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57 Cards in this Set

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What is protein/polypeptide?
A string of amino acids connected by peptide bonds.
What are the ten essential amino acids?
Threonine, lysine, methionine, valine, phenylalanine, leucine, tryptophan, isoleucine, histadine, arginine.
What are the ten non-essential amino acids?
Glycine, alanine, serine, cysteine, aspartic acid, glutamic acid, asparagine, glutamine, tyrosine, proline
What is an essential amino acid?
An amino acid that cannot be produced by the body.
What is the first step in amino acid digestion and where does it take place?
Deamination in the liver.
What happens to the amine portion of an amino acid once it's removed.
It's converted to urea.
What happens to the deaminated portion of an amino acid?
If energy is needed, it is further processed so it can enter the Krebs cycle. If energy is not need it may be converted to glucose.
Do amino acids have to be metabolized after they are broken down from a protein or peptide?
No, they can be reused to make new proteins or polypeptides.
What can be used to synthesize non-essential amino acids?
Glucose and nitrogen containing groups.
What is the function of the liver in terms of carbohydrates?
1. Stores glycogen
2. Converts galactose and fructose to glucose
3. Gluconeogenesis
4. Forms intermediate compounds in carbohydrate metabolism (oxaloacetic acid)
What is the function of the liver in terms of fat?
1. Fast beta oxidation
2. Synthesizes lipoproteins
3. Synthesizes cholesterol and phospholipids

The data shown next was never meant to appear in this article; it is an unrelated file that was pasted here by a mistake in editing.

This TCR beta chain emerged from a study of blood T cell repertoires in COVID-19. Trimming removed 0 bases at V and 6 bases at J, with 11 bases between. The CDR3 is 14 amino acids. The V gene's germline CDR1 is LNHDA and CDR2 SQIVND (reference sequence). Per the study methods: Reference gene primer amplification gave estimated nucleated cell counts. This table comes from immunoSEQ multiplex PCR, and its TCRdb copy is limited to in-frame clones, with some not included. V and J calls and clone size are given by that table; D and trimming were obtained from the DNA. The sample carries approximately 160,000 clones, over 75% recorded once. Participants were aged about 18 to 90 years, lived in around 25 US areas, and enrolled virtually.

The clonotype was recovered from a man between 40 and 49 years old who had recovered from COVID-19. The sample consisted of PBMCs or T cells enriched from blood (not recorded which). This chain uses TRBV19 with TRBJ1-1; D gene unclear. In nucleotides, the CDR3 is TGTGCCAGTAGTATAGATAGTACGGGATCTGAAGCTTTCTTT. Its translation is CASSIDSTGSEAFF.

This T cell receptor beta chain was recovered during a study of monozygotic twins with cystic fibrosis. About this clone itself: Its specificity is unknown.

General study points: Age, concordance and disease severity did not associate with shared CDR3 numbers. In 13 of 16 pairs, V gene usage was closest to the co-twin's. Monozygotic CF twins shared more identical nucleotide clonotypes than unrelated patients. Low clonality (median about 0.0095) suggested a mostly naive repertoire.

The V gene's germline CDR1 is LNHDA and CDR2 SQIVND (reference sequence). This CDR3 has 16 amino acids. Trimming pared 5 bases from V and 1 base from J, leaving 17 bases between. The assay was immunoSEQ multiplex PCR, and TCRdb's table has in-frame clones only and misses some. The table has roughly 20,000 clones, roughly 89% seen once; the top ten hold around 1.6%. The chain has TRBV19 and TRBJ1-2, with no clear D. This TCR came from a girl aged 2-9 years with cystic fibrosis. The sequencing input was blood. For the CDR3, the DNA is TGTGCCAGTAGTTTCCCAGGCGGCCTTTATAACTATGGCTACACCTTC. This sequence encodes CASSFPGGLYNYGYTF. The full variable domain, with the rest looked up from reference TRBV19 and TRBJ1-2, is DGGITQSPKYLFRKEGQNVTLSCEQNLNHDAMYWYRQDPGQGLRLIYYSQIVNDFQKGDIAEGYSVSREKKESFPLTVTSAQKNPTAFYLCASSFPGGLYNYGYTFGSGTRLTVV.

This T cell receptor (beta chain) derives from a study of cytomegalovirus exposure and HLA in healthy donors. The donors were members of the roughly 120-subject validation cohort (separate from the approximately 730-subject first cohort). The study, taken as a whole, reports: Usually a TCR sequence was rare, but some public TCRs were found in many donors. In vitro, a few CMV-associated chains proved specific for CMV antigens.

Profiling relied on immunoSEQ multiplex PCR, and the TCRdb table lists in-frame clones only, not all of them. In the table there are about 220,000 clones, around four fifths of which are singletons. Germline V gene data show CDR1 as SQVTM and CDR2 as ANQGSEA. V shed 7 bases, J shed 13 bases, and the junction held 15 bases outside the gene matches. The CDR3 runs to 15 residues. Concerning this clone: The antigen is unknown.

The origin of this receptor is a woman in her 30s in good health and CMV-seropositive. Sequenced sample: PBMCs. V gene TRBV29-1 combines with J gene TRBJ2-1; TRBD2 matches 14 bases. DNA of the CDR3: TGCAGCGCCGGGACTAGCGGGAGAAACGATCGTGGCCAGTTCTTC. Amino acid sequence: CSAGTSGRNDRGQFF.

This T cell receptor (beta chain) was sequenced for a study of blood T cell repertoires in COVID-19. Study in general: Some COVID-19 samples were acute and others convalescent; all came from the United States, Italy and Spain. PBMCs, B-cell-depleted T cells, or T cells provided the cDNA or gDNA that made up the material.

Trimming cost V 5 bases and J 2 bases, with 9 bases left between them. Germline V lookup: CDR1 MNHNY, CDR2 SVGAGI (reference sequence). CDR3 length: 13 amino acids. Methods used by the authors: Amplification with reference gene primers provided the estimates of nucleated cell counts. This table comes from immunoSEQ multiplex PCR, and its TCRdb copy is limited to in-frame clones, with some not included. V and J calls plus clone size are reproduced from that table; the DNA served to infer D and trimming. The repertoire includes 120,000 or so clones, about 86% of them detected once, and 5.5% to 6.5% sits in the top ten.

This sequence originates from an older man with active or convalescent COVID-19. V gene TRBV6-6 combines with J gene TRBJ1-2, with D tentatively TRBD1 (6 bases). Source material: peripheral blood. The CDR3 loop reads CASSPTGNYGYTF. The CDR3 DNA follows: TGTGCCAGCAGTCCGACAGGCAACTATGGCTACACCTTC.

4. Converts carbs and proteins to fat
What is the function of the liver in terms of proteins?
1. Deamination of amino acids.
2. Formation of urea
3. Synthesis of almost all plasma proteins
4. Synthesis of non-essential amino acids
Where are vitamins A, D, B12 stored?
In the liver.
Where is iron stored and in what form?
Ferritin in the liver.
How does insulin affect carbohydrate metabolism?
1. Increases glucose import into tissues
2. Promotes glycogen synthesis
3. Indirectly inhibits gluconeogenesis by stopping breakdown of proteins into amino acids
How does insulin affect lipid metabolism?
1. Promotes synthesis and storage of fat
2. Inhibits breakdown of fat
How does insulin affect protein metabolism?
1. Increases amino acid transport into tissues
2. Promotes protein synthesis
3. Promotes growth by promoting protein synthesis
What are the actions of glucagon in the body?
1. Promotes glycogen breakdown
2. Stimulates gluconeogenesis
3. Does NOT affect glucose utilization like insulin
What is the main action of thyroid hormone in terms of metabolism?
Increases all metabolic rates.
What is the action of cortisol in regards to metabolism?
Allows increased formation of amino acids and fatty acids to be used as fuel while decreasing glucose use.
What is the function of the liver in terms of fat?
1. Fast beta oxidation
2. Synthesizes lipoproteins
3. Synthesizes cholesterol and phospholipids
4. Converts carbs and proteins to fat
What is the function of the liver in terms of proteins?
1. Deamination of amino acids.
2. Formation of urea
3. Synthesis of almost all plasma proteins
4. Synthesis of non-essential amino acids
Where are vitamins A, D, B12 stored?
In the liver.
Where is iron stored and in what form?
Ferritin in the liver.
How does insulin affect carbohydrate metabolism?
1. Increases glucose import into tissues
2. Promotes glycogen synthesis
3. Indirectly inhibits gluconeogenesis by stopping breakdown of proteins into amino acids
How does insulin affect lipid metabolism?
1. Promotes synthesis and storage of fat
2. Inhibits breakdown of fat
How does insulin affect protein metabolism?
1. Increases amino acid transport into tissues
2. Promotes protein synthesis
3. Promotes growth by promoting protein synthesis
What are the actions of glucagon in the body?
1. Promotes glycogen breakdown
2. Stimulates gluconeogenesis